The Rideshare From Hell (1 Viewer)


Subverting from within
Oct 15, 2013
Bellingham, WA
After two months in Asia, I was ready to go home to Seattle. I booked a flight from Tokyo to San Francisco because it was a bit cheaper and I needed to pick up some stuff I had left at my sister’s apartment in Oakland. I thought about hitching from SF to Seattle but decided I wanted something with a little more certainty so I looked for a rideshare on Craigslist. I found a guy who was driving from LA to Seattle over two days (LA to SF one day, SF to Seattle the next day) and could take me to Seattle for $55. It wasn’t the best deal but I decided to go for it. I wrote him and he agreed to pick me up in the morning.

In the morning, the car drove up and I got in. In the car were three other people. In the driver’s seat was Viet, who was moving from Seattle to LA and was driving back to Seattle after taking a load of stuff to LA. In the passenger seat was Scott, a loud and goofy musician who lived in Seattle but had been in LA to record something. In the back seat was Ellen, a woman who had been visiting some friends in LA. Next to Ellen was her dog Empire, the sweetest pitbull I have ever met. I sat down in the back and we got going.

During the ride, we talked and Scott played music from his phone on the car stereo. It seemed to be going very well. Viet was kind of quiet but Scott made up for it by asking us all questions and cracking jokes. It was fun.

After about an hour, we stopped for gas and got fast food for lunch. When Viet was away, Scott and Ellen started complaining about how much he was charging us. They had both been driving with Viet since LA and said that he wanted $45 for LA to SF in addition to the $55 he was asking for SF to Seattle. Ellen mentioned that she had taken a rideshare from Seattle to LA for $60. It was clear that Viet was going to make a ton of money off this rideshare.

We got back in and kept driving. After a little while, Viet asked Scott to drive. We stopped at a rest stop and they switched seats. Scott drove for several hours until around 11 PM when we were an hour away from Portland. Then the car started making weird noises.

We drove into a gas station. Scott seemed to know a bit about cars and he said he thought the brake pad was worn out. We consulted with a gas station and a random passerby attendant who agreed. The consensus was that the brake pad was grinding into the rotor but that if we took it easy on the car, we could make it to Seattle.

It was at this point that Ellen voiced concerns. She wasn’t too worried about the brake pads. She was worried because it was Viet’s turn to drive. Viet had started acting strangely. He was mumbling to himself and seemed very tired. Ellen confided to Scott and me that she wasn’t comfortable with Viet driving. We decided to get dinner at Taco Bell and try to convince Viet to let Scott drive the rest of the way to Seattle.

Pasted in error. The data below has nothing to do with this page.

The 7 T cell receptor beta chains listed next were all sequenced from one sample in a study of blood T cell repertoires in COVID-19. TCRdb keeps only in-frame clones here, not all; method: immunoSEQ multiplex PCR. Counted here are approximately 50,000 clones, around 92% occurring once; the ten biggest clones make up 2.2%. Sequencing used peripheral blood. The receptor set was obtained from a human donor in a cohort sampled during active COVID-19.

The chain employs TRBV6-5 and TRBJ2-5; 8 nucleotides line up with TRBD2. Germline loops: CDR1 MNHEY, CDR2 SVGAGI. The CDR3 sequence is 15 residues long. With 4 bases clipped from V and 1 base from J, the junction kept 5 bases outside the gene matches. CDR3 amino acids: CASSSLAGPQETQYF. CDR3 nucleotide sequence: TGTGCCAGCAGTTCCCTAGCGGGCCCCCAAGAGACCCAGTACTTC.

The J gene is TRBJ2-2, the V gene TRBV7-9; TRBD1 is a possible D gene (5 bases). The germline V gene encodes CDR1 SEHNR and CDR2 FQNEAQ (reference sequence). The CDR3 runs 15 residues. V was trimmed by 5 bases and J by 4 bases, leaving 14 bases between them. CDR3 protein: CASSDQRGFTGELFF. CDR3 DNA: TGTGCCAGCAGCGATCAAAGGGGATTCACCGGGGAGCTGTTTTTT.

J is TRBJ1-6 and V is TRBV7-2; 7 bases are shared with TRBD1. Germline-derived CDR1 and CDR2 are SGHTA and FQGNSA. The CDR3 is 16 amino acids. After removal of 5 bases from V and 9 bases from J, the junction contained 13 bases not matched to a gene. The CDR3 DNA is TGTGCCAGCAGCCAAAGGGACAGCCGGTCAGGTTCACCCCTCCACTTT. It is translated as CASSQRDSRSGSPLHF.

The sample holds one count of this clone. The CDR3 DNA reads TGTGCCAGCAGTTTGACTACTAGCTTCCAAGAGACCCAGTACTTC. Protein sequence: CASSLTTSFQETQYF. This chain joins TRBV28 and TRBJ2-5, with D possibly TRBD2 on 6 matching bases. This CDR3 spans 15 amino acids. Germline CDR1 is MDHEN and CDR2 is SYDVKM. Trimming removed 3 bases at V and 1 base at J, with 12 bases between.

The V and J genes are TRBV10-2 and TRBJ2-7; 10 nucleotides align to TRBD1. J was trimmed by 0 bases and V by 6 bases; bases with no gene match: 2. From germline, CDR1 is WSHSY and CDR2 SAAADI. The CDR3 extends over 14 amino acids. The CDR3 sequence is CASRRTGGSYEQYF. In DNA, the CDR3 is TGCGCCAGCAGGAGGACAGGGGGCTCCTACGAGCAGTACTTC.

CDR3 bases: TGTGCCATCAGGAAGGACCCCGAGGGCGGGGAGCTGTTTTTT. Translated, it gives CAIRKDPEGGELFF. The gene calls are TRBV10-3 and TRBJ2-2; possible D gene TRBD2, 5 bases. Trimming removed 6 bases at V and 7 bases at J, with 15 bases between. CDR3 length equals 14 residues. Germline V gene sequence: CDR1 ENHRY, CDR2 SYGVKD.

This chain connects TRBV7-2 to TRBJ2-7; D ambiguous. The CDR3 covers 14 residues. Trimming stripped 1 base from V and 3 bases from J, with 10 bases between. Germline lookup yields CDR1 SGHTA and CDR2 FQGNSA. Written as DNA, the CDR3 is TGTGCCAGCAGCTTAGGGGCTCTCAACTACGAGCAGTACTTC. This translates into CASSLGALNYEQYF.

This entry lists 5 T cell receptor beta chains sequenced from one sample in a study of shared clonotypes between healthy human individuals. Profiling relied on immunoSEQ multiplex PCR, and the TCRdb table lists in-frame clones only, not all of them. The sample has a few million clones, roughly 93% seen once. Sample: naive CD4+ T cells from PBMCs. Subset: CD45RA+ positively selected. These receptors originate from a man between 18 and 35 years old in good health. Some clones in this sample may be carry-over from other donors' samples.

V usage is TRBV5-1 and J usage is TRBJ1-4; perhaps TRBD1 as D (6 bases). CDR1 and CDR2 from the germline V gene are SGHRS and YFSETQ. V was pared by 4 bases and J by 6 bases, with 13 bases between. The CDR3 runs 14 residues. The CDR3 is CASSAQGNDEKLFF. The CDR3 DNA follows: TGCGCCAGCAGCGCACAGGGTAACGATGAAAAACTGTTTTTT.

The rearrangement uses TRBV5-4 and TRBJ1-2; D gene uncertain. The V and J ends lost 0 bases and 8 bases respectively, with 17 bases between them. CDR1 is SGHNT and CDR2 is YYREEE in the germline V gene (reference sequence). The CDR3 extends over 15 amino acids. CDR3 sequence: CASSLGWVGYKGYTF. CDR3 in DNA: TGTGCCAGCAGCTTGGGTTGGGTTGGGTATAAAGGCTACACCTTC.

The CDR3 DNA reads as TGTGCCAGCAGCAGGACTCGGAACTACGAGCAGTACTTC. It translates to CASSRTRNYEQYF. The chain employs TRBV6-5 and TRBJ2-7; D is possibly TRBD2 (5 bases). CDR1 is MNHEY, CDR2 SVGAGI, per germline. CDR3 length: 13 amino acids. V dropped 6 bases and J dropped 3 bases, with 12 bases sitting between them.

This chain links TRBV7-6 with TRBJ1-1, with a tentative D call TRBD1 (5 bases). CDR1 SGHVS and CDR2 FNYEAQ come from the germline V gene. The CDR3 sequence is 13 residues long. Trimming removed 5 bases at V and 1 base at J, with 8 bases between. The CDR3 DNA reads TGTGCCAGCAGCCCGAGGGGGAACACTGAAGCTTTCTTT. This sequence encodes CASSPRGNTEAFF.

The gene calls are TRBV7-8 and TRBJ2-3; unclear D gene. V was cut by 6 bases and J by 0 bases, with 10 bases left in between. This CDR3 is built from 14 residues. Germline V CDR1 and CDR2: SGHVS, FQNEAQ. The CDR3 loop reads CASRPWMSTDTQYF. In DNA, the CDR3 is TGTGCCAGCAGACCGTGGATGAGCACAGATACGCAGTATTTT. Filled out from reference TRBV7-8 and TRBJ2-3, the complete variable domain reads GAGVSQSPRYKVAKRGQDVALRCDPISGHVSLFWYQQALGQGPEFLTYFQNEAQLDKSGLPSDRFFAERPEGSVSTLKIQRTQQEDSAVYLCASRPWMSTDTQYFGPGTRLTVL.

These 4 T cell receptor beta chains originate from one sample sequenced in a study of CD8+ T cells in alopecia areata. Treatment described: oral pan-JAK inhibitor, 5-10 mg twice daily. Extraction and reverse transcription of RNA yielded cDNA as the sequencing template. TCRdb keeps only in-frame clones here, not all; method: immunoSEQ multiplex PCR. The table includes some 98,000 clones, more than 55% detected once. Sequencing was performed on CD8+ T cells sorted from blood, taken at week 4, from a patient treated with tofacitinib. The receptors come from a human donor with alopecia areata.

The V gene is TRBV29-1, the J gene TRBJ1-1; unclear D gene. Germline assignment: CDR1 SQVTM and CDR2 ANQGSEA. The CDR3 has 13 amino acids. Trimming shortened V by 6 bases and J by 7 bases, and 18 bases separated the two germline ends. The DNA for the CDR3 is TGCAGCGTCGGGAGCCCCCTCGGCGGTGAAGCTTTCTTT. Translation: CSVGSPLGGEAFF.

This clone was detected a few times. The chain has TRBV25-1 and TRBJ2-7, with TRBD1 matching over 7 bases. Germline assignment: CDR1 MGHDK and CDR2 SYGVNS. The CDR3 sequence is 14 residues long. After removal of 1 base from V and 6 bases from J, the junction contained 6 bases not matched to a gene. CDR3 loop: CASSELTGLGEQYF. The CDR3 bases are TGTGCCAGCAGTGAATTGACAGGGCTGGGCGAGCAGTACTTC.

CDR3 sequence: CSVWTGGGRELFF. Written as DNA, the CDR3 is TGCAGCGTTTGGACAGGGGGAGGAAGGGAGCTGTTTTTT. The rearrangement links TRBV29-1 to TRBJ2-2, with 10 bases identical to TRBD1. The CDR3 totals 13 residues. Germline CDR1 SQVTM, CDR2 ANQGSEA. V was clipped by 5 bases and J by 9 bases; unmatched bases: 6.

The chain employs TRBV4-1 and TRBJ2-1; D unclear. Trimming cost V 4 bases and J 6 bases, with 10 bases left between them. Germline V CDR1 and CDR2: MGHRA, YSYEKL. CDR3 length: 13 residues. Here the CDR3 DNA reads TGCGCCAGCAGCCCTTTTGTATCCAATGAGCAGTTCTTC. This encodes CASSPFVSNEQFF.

We went to the Taco Bell but it was within minutes of closing. The manager said we could eat there anyway so we ordered and ate while they were mopping the floors. We casually asked Viet if it was OK if Scott drove the rest of the way. He said no, he was OK to drive. We delicately tried to explain that he had been driving for a long time and looked tired. He still didn’t seem convinced.

So we told him the truth: Ellen was having a panic attack (she had already popped a doctor-prescribed Xanax) and would feel more comfortable with Scott driving. Viet wouldn’t respond. He seemed totally out of it. He was blinking rapidly and whenever we asked him if it was alright if Scott drove, he would say “give me a second” then take another bite of his burrito.

The situation was getting more and more tense. it seemed to me to be the easiest thing just to let Scott drive the rest of the way but something seemed to be going on with Viet. He couldn’t explain himself. Finally, he gave an extremely analytical but still nonsensical explanation of how he should be the driver because he understood the car better. This made no sense because he had already let Scott drive once and it went alright.

Finally, Ellen gave him an ultimatum: If Scott didn’t drive, she was going to find a Greyhound station and take a bus to Seattle and she wouldn’t give Viet the $55 they had agreed on.

Viet was considering this idea. Scott and I were trying to convince him just to let Scott drive. It was past closing time but we were still having a tense argument in the Taco Bell.

Finally, Viet proposed taking the car on the highway for a minute just to see what the brakes sounded like. Ellen didn’t want to be in the car with Viet driving so she said she would wait at the Taco Bell. I decided to wait with her. Scott and Viet got in the car and drove off.

Ten or fifteen cold and stressful minutes later, they drove back. They got out and outlined the deal: Scott was going to drive to Olympia then Viet would drive from Olympia to Seattle. It didn’t make sense but it was past midnight already and we all just wanted to get back home so we got back in the car and started driving.

The ride after that was alright. Everyone was frustrated but we all pretended we weren’t and continued to talk and joke. Then Viet asked Scott about the money. Ellen had already paid Viet the $45 for LA to SF but Scott hadn’t so he owed Viet the full $100. Viet had cornered me in the Taco Bell and demanded payment and I couldn’t think of a good excuse so I had already paid him in full. Scott said the check for the money he had made in LA hadn’t dropped yet but that his cousin lived in Tacoma and he could borrow $100 from him. The story was sketchy and only got sketchier as we asked clarifying questions but I just wanted to get home at that point so I didn’t say anything. Ellen asked if she was the only person who had $100 in her bank account but Scott and Viet weren’t listening.